Ten Different Types of Innovation (cont.) 8

C. Experience (focus on customer-facing elements of an enterprise and its business system - 2nd of 4 types)

8. Channel (how you deliver your products and services to your customers, by deploying e-commerce, physical stores, etc)

The aim is to ensure that customers

"...Can buy what they want, when and how they want it, with minimal friction and cost and maximum delight..."

Larry Keeley et al, 2013

Using the following tactics:

- flagship stores (signature venues that showcase organisational values, quintessential brands and offerings)

- pop-up stores (create a noteworthy and temporary environment to showcase and/or sell offerings)

- selling direct (skip traditional retail channels and connect directly with customers via, for example, e-commerce can reduce overhead costs, maximise margins and provide cost advantages)

- multi-level marketing (sell bulk or packaged goods to an affiliated but independent salesforce that sells for you; involves sharing the burden of promoting and/or delivering their offerings to the customer)

- context specific (offer timely access to offerings that are suitable for a specific location, occasion, situation, etc)

- cross-selling (offer appealing additional products, services, information, etc that will enhance an experience for a customer)

- diversification (add an expanded new offering or different channels)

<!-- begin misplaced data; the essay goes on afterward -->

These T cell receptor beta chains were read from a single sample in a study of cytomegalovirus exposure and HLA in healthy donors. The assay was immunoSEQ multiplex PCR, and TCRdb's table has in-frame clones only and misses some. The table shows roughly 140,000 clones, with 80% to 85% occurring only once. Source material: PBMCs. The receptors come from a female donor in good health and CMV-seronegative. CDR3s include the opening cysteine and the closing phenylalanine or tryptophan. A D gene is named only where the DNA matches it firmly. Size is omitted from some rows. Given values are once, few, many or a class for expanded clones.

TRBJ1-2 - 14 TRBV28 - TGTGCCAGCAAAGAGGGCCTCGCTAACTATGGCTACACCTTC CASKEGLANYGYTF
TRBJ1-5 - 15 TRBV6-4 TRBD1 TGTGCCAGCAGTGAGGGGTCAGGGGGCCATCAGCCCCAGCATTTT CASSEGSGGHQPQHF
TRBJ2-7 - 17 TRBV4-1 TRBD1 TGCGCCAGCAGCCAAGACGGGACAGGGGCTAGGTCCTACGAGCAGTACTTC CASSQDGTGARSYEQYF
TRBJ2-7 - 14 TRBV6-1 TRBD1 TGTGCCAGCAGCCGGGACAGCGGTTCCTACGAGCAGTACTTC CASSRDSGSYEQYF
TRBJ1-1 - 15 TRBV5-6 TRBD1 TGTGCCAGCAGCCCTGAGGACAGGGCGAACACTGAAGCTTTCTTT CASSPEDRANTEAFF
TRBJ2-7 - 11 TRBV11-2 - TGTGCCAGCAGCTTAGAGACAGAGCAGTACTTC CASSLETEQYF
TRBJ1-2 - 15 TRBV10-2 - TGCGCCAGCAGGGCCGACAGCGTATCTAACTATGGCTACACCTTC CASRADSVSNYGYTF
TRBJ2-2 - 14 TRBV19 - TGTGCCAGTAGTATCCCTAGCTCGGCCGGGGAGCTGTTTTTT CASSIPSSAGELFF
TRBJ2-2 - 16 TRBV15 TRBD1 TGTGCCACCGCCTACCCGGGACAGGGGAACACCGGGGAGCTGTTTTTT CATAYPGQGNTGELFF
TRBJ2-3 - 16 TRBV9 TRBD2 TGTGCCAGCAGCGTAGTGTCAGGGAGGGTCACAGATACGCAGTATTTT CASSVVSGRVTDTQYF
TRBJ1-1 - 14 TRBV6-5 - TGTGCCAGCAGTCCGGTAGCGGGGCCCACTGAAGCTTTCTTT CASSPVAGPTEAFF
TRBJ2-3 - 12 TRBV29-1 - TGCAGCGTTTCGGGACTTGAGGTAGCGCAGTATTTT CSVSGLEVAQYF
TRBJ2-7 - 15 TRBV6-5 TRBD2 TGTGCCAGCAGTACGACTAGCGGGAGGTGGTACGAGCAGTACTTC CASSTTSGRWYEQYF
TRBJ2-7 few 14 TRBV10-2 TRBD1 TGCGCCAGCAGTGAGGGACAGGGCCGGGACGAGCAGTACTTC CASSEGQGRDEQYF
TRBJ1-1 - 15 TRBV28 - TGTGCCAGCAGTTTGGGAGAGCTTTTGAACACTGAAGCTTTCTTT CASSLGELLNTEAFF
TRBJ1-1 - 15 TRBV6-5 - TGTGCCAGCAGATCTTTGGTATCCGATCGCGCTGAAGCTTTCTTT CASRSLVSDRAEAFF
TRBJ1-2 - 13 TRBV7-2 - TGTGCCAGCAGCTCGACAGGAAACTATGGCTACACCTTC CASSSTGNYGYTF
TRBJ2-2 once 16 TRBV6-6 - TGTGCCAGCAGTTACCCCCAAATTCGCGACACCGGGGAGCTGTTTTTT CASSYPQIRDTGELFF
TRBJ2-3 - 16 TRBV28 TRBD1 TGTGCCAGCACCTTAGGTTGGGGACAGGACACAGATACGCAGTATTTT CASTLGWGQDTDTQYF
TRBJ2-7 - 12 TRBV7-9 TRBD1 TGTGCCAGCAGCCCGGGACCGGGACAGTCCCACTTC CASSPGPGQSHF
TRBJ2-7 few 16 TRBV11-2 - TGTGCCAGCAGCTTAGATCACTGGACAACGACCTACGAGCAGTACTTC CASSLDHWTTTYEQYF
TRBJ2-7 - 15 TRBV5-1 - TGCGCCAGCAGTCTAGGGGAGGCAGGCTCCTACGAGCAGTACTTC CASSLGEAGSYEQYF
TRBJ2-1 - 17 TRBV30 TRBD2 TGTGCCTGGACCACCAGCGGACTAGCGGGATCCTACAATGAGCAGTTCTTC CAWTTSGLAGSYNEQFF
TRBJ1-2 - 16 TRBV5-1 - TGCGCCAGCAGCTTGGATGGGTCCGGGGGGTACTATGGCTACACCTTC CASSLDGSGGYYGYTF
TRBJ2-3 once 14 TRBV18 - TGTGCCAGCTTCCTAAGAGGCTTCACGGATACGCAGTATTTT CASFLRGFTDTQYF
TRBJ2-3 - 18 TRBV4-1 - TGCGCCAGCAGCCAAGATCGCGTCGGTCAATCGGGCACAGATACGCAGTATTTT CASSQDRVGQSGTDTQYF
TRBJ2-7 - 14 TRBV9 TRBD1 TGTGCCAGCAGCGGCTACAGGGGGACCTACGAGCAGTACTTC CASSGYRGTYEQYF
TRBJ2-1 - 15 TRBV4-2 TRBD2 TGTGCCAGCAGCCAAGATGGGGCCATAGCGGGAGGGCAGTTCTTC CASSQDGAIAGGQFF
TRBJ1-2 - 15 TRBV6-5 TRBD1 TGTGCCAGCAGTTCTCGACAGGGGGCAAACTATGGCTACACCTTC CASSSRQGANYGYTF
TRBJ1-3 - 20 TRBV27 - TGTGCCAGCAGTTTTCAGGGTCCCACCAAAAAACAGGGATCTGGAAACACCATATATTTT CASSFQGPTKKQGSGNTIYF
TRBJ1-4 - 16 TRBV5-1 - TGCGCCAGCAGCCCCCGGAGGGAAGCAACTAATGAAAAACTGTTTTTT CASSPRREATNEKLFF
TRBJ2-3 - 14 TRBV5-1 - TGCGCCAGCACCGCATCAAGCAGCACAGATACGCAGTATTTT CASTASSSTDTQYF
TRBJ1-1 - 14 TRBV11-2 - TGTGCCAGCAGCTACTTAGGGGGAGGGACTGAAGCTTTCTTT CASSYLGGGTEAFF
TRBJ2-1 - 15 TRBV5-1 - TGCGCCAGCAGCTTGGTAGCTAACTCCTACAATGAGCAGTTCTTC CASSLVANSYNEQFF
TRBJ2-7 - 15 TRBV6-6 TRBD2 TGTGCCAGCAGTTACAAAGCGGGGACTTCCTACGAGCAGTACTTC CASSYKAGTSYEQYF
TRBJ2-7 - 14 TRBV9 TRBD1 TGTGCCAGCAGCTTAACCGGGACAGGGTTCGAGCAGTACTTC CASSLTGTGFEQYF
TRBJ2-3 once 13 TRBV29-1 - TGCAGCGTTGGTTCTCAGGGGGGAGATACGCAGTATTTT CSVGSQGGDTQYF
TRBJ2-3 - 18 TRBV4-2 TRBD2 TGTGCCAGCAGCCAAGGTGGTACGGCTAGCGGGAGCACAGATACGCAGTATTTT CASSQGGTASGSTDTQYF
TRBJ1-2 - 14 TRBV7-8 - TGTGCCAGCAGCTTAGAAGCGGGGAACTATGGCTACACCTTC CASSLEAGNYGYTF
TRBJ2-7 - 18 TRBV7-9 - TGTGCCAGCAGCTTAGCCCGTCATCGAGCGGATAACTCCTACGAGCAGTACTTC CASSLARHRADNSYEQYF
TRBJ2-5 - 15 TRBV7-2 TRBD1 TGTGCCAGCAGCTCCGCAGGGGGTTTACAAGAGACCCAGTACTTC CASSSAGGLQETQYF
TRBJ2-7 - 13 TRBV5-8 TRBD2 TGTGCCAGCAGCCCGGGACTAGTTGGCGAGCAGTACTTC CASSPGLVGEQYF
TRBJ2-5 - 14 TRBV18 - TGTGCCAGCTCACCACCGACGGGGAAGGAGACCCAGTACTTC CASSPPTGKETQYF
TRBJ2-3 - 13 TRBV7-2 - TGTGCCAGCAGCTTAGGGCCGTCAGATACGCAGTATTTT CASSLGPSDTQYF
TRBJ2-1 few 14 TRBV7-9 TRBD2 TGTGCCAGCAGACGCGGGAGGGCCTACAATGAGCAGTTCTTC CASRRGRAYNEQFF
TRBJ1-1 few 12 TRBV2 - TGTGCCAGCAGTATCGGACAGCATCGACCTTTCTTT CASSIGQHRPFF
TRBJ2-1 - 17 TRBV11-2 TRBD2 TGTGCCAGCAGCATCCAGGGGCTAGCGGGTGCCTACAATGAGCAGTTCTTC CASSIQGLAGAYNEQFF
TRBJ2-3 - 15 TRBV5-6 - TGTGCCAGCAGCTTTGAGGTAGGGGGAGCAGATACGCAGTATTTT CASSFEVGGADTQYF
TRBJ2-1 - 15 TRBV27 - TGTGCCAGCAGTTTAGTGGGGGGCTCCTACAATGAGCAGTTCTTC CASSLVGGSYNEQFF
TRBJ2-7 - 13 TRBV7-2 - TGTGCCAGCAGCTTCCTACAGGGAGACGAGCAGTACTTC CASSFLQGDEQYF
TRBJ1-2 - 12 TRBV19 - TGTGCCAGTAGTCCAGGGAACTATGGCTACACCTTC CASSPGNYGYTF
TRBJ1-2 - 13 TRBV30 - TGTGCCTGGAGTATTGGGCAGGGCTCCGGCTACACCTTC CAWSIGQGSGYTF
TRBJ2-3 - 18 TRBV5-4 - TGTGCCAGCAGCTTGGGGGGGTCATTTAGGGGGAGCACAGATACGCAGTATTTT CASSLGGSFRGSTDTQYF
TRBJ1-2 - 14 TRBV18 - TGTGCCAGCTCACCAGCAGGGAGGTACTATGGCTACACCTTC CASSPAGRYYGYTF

- experience centre (create space that encourages customers to interact with your offerings and purchase them through a different (and often lower cost) channel

- non-traditional channels (employ novel but relevant avenues to reach and service customers)

- indirect distribution (use others as resellers who take responsibility for delivering an offering to the final user)

- on demand (deliver goods in real time whenever or wherever they are desired), etc.

NB The above tactics can be used individually or in combination.

Indicators of success are when the organisation

- delivers its offering to customers differently from industry competitors

- uses different channels in complimentary ways, such as showcasing offerings in retail outlets but delivering through direct or virtual channels

- customers inform each other of memorable interactions with the organisation

- other players (like partners, customers, competitors, etc) help sell or deliver the organisation offerings.

 Some examples include

- Nespresso (founded as a brand for coffee aficionados in Switzerland, its iconic capsule technology locks customers into the system;

"...uses and integrates an admirable array of channels to make sure its customers get those capsules as easily as possible..."

Larry Keeley et al, 2013

Some channels include

    i) around 300 unique, worldwide, retail stores and coffee shops

    ii) operates kiosks within partner stores like Macy's and Bloomingdale's

    iii) direct, online ordering channel for coffee

    iv) business-to-business solutions by partnering with hotels like the Ritz-Carlton, Hyatt hotels and resorts plus hundreds of star-rated chefs, airlines like British, Luthansa, Qantas, etc

    v) links with the elite groups like chefs and sommeliers who want to learn about coffee and how to harmonise it with food and wine.

- Nike (Niketown stores are designed to provide an impressive, immersive experience to customers like providing treadmills so that customers can try running shoes, hiring employees who were, or are, professional athletes)

- M-Pesa (a joint-venture between Vodafone and Safaricom that allowed Kenyan residents to deposit, send and withdraw money using their cell phones and simple SMS messaging.

"...By the end of September 2012, the service had more than 16 million active users and 70 million agents across eight countries throughout Africa..."

Larry Keeley et al, 2013

 

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